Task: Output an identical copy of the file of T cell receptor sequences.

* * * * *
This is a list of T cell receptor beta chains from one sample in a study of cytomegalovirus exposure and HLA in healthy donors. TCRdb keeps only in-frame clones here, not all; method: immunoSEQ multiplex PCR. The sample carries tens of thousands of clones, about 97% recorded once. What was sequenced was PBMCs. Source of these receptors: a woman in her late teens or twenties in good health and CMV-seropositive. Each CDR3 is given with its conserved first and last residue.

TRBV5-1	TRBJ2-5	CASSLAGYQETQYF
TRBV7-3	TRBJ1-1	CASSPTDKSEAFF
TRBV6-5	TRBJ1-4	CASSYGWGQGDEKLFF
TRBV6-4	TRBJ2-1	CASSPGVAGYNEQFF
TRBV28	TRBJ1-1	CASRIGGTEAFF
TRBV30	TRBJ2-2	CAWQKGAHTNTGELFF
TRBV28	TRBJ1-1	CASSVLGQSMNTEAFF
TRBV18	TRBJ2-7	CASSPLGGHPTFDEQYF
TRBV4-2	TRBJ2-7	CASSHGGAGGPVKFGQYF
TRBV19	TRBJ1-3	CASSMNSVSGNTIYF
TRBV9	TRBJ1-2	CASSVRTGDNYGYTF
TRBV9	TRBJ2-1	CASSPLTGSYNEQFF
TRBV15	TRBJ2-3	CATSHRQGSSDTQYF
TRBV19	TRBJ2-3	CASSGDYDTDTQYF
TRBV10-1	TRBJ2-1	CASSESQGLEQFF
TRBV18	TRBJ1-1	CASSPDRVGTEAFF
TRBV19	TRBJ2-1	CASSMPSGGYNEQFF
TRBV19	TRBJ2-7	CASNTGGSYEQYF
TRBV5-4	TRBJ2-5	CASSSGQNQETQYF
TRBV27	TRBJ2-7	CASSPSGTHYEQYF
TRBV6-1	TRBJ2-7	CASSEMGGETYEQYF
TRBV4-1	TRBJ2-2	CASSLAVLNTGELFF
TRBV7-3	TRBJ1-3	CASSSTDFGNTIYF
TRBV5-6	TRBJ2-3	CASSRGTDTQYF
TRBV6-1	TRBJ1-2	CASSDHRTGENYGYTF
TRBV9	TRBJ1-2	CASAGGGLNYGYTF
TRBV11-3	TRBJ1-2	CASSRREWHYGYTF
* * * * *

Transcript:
This is a list of T cell receptor beta chains from one sample in a study of cytomegalovirus exposure and HLA in healthy donors. TCRdb keeps only in-frame clones here, not all; method: immunoSEQ multiplex PCR. The sample carries tens of thousands of clones, about 97% recorded once. What was sequenced was PBMCs. Source of these receptors: a woman in her late teens or twenties in good health and CMV-seropositive. Each CDR3 is given with its conserved first and last residue.

TRBV5-1	TRBJ2-5	CASSLAGYQETQYF
TRBV7-3	TRBJ1-1	CASSPTDKSEAFF
TRBV6-5	TRBJ1-4	CASSYGWGQGDEKLFF
TRBV6-4	TRBJ2-1	CASSPGVAGYNEQFF
TRBV28	TRBJ1-1	CASRIGGTEAFF
TRBV30	TRBJ2-2	CAWQKGAHTNTGELFF
TRBV28	TRBJ1-1	CASSVLGQSMNTEAFF
TRBV18	TRBJ2-7	CASSPLGGHPTFDEQYF
TRBV4-2	TRBJ2-7	CASSHGGAGGPVKFGQYF
TRBV19	TRBJ1-3	CASSMNSVSGNTIYF
TRBV9	TRBJ1-2	CASSVRTGDNYGYTF
TRBV9	TRBJ2-1	CASSPLTGSYNEQFF
TRBV15	TRBJ2-3	CATSHRQGSSDTQYF
TRBV19	TRBJ2-3	CASSGDYDTDTQYF
TRBV10-1	TRBJ2-1	CASSESQGLEQFF
TRBV18	TRBJ1-1	CASSPDRVGTEAFF
TRBV19	TRBJ2-1	CASSMPSGGYNEQFF
TRBV19	TRBJ2-7	CASNTGGSYEQYF
TRBV5-4	TRBJ2-5	CASSSGQNQETQYF
TRBV27	TRBJ2-7	CASSPSGTHYEQYF
TRBV6-1	TRBJ2-7	CASSEMGGETYEQYF
TRBV4-1	TRBJ2-2	CASSLAVLNTGELFF
TRBV7-3	TRBJ1-3	CASSSTDFGNTIYF
TRBV5-6	TRBJ2-3	CASSRGTDTQYF
TRBV6-1	TRBJ1-2	CASSDHRTGENYGYTF
TRBV9	TRBJ1-2	CASAGGGLNYGYTF
TRBV11-3	TRBJ1-2	CASSRREWHYGYTF